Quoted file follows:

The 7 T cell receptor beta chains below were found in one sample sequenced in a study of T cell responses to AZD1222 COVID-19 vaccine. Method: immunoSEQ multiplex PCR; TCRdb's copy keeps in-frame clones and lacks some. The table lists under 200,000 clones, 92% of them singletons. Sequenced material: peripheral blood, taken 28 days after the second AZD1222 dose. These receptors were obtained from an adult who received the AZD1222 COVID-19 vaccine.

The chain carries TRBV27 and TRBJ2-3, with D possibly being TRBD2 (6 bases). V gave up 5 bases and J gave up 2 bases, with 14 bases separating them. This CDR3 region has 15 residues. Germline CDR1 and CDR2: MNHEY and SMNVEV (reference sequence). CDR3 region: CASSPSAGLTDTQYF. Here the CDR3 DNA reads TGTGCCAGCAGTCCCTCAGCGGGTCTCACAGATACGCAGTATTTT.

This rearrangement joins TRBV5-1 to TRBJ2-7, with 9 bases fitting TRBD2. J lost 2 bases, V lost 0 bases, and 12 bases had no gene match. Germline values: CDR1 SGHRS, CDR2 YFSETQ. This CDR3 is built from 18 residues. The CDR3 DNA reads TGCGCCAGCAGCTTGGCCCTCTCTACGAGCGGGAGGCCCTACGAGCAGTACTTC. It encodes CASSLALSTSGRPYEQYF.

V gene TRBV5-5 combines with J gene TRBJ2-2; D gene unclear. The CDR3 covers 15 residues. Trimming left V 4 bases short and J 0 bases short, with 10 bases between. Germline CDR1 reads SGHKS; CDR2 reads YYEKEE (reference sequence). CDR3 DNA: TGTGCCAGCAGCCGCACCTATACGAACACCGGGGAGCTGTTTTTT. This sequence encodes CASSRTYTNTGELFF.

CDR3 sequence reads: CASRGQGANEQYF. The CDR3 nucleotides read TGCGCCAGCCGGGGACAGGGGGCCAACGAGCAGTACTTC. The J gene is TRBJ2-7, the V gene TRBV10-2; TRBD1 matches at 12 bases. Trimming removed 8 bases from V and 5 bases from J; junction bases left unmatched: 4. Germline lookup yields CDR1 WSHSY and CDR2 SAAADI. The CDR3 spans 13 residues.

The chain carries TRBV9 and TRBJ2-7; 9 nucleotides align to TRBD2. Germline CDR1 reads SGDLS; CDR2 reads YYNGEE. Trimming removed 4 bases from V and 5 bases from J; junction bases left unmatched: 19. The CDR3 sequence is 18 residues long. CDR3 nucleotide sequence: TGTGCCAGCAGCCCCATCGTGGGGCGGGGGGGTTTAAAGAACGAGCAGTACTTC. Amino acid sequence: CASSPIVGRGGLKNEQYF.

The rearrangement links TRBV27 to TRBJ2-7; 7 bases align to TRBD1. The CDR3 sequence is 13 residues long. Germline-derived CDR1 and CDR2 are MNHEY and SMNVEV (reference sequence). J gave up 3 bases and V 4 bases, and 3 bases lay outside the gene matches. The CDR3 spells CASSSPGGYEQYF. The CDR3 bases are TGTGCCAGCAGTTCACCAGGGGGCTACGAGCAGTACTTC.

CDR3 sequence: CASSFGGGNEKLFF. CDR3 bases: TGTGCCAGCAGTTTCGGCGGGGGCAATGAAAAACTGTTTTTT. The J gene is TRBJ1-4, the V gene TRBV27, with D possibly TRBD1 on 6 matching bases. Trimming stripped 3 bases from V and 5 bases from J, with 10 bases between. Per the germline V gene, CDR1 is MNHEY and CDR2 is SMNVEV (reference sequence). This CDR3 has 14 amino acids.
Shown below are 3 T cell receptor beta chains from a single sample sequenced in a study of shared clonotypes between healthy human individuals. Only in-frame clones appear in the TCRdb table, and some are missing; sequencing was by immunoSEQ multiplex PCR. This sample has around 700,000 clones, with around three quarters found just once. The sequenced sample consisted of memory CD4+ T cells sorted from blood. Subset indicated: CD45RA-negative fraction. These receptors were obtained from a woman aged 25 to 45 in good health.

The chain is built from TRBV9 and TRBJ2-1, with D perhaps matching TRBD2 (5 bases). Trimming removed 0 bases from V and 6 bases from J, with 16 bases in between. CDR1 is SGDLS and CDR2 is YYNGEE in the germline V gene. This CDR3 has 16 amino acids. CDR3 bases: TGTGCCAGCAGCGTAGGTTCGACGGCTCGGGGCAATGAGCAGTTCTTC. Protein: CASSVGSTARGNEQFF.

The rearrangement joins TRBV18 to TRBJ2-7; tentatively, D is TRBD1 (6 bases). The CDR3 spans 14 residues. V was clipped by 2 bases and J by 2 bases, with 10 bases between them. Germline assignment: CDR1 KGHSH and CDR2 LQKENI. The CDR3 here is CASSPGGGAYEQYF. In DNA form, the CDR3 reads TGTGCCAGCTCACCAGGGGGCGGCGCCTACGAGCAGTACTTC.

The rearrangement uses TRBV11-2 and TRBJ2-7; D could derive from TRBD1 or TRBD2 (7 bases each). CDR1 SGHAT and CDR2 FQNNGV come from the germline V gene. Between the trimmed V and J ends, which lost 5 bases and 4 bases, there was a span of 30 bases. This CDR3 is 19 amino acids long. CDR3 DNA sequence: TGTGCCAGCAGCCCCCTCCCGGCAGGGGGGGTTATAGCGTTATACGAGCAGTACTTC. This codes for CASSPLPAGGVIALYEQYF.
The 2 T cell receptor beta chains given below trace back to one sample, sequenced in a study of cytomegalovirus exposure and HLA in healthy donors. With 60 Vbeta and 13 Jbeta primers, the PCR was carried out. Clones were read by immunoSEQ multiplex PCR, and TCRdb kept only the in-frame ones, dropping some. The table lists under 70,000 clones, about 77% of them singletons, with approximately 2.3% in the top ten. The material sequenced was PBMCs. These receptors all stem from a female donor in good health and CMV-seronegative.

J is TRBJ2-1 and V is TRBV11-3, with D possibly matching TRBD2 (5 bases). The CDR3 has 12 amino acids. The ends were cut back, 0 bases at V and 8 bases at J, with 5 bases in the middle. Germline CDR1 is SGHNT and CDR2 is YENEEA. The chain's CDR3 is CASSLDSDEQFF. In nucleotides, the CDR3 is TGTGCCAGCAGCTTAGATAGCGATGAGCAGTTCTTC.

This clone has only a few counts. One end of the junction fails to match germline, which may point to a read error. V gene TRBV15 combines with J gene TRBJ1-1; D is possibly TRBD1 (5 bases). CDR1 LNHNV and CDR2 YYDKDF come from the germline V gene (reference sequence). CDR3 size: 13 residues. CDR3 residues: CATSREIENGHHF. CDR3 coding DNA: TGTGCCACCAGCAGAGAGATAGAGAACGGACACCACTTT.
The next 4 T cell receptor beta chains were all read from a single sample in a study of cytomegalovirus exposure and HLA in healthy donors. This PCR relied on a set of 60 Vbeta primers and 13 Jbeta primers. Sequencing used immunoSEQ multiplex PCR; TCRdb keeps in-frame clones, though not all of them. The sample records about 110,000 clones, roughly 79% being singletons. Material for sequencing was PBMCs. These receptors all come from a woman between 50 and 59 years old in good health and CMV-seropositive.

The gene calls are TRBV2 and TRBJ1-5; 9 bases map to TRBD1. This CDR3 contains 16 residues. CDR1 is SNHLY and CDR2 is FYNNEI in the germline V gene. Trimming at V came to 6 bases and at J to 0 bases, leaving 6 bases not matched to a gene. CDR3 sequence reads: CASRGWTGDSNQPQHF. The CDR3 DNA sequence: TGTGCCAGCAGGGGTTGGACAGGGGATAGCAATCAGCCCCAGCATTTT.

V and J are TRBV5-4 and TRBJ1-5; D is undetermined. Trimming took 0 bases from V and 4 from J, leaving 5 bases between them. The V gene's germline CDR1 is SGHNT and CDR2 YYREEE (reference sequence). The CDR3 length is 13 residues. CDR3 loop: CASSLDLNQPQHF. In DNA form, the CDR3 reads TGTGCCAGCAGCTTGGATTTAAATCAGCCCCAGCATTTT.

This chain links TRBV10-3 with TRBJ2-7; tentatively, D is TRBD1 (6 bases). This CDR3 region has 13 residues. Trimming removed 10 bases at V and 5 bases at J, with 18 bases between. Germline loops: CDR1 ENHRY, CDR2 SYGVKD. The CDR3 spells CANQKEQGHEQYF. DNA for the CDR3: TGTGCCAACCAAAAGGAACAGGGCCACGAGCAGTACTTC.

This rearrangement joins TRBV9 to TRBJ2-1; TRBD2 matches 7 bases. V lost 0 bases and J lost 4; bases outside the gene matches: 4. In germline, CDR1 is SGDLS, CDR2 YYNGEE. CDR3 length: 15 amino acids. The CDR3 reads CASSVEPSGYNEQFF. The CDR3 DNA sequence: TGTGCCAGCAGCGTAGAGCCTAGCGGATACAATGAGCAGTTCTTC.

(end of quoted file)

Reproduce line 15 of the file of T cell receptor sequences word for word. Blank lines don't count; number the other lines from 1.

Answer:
This clone has only a few counts. One end of the junction fails to match germline, which may point to a read error. V gene TRBV15 combines with J gene TRBJ1-1; D is possibly TRBD1 (5 bases). CDR1 LNHNV and CDR2 YYDKDF come from the germline V gene (reference sequence). CDR3 size: 13 residues. CDR3 residues: CATSREIENGHHF. CDR3 coding DNA: TGTGCCACCAGCAGAGAGATAGAGAACGGACACCACTTT.